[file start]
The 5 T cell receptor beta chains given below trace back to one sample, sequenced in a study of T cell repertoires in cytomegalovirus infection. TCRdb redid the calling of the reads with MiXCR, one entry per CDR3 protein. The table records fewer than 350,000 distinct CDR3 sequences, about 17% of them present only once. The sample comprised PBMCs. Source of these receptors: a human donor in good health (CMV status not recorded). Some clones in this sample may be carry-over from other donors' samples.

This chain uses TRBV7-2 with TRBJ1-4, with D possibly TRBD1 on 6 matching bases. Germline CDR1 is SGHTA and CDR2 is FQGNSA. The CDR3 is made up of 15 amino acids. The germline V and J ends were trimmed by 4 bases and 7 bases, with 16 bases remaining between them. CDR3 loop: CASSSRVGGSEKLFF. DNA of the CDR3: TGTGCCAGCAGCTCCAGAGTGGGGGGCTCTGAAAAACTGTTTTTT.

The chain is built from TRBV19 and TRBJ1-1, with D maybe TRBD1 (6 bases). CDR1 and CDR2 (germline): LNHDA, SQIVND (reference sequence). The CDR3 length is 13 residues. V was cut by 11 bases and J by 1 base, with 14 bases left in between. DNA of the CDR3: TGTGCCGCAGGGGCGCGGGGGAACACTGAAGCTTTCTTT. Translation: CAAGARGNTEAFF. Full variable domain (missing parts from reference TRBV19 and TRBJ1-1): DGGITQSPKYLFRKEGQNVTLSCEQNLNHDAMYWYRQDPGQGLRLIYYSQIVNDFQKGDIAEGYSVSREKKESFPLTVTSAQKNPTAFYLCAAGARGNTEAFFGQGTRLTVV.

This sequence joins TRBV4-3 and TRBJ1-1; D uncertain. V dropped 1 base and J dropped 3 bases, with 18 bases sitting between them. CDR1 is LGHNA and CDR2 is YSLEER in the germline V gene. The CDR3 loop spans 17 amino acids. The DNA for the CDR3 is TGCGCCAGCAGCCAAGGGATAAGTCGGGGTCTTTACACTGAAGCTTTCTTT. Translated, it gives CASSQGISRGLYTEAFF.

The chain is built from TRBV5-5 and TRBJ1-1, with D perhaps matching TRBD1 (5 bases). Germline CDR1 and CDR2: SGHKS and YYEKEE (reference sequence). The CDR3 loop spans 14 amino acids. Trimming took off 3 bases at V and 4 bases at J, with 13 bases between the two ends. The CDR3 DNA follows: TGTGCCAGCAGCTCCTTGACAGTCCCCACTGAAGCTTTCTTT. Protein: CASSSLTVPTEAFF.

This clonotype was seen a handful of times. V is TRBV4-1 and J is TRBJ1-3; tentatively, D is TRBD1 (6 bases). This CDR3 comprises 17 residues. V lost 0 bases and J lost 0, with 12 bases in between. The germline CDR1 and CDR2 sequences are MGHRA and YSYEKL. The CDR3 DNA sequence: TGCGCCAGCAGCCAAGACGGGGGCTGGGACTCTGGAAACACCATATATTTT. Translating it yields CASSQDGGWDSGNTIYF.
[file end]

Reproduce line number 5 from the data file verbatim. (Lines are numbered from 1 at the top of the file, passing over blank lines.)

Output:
The chain is built from TRBV5-5 and TRBJ1-1, with D perhaps matching TRBD1 (5 bases). Germline CDR1 and CDR2: SGHKS and YYEKEE (reference sequence). The CDR3 loop spans 14 amino acids. Trimming took off 3 bases at V and 4 bases at J, with 13 bases between the two ends. The CDR3 DNA follows: TGTGCCAGCAGCTCCTTGACAGTCCCCACTGAAGCTTTCTTT. Protein: CASSSLTVPTEAFF.